Is unionism abandoning electorate on Westbank?

As with other places big and small throughout Northern Ireland the streets of Derry/Londonderry are festooned with election posters for the local and European elections.
Kennedy Place, the former UUP HQ on Londonderry's Westbank.Kennedy Place, the former UUP HQ on Londonderry's Westbank.
Kennedy Place, the former UUP HQ on Londonderry's Westbank.

Large amounts of money and effort have clearly been committed to their design and display. The impact and value of election posters is debateable for they at most receive a cursory glance from many passers-by.

It is a research task parties could usefully undertake.

More readily apparent are the choices that parties are making in regard to the placing of the posters.

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In Derry/Londonderry none of the main Unionist parties have put up election posters on the city side or West Bank of the city.

This is explainable to some extent in that none of these parties have local government candidates running in the ward based there.

This seems a lop-sided decision in itself. However, is it not the case that their candidates for Europe compete for votes throughout the country? What does it say of unionism when it fails to advertise the fact to all the electors of Derry/ Londonderry?

Is unionism, as represented by the main parties, now merely tribal and communal and content to abandon the electorate of some areas of the city? Is unionism for Londonderry but not Derry?

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In the light of prevailing evidence this seems a valid conclusion and seems to point to a unionism wishing only to talk to itself and a throw-back to the genetic profiling of ‘ marked’ registers.’

In spite of the peace process and claims to inclusivity, it continues to live with its wounds and views voting as damage control. Does unionism not realise that when you choose your voters and give up on some of the electorate, you effectively give up on yourself? It is a lazy sense of unionism that treats one chosen constituency as worthy of respect and allows prejudice to manage the campaign.

If you opt merely to appeal to your ‘ tribe’, identify only with narrow socio-cultural symbols and emblems and treat as unwanted other cultural and social groups then this is a target you will surely hit.

If you aim at nothing then this is what you get. You end up dealing with problems of you own invention. It is ragged politics. Regrettably, in the case of unionism in Derry/Londonderry it would seem the Peace Bridge crosses only one way.

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This does not augur well for any new council that may emerge if any unionists who win seats approach their task from a narrow perspective of defensive and negative defeatism.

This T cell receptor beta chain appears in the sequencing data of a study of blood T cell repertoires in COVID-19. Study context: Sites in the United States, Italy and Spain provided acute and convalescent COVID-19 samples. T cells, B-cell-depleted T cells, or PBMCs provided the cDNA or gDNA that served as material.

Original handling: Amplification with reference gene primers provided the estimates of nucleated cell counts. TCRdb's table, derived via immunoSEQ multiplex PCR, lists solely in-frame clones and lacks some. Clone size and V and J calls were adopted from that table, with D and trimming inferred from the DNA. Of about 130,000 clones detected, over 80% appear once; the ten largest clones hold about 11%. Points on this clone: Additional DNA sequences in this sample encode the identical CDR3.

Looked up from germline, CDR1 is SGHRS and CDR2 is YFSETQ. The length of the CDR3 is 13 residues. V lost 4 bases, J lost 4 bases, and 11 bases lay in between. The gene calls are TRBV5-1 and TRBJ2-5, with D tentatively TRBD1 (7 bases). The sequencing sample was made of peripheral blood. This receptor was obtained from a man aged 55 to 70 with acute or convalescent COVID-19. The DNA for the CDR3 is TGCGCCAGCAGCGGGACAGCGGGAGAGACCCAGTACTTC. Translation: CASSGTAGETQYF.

Skewed motivation will produce skewed outcomes and fail to provide the radical leadership that is required to address old prejudices that continue to blight the community from within all political arenas.

In spite of the progress, sometimes cosmetic, that has been made in the city in cultural and social terms, sectarianism and communal division remains a political commodity for some of the main parties.

Since the late 1960s the city has been effectively divided with resulting geographical and social segregation in terms of education at all levels, housing, social and cultural activities.

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Whilst there are leaders who believe that community reconciliation cannot be left up to the politicians and younger generations mix naturally in many settings much community work, on all sides, is in the gift of party activists who serve an over-arching party political strategy rather than one which is grounded in the needs of the community.

The city as with the whole area which now constitutes the new Council needs better politics. It seems that unionism mirrors its perceived political opposition and will be found wanting.

The new Council area, in an unfavourable geographical location, needs social, educational and economic investment. Infrastructure is not fit for purpose and an impediment to progress. It requires not the politics of party political preservation but strategic measures and joined-up actions to begin to achieve the many plans and targets that proliferate for the area. Political fragmentation and partial disengagement by any one political party will not achieve this.

Unionism has an opportunity to address this. It has a history in the city of marginalising sections of the electorate to the point of abandonment. It is unfortunate that in selecting those with whom it seeks to communicate, it may be running the risk of repeating past errors.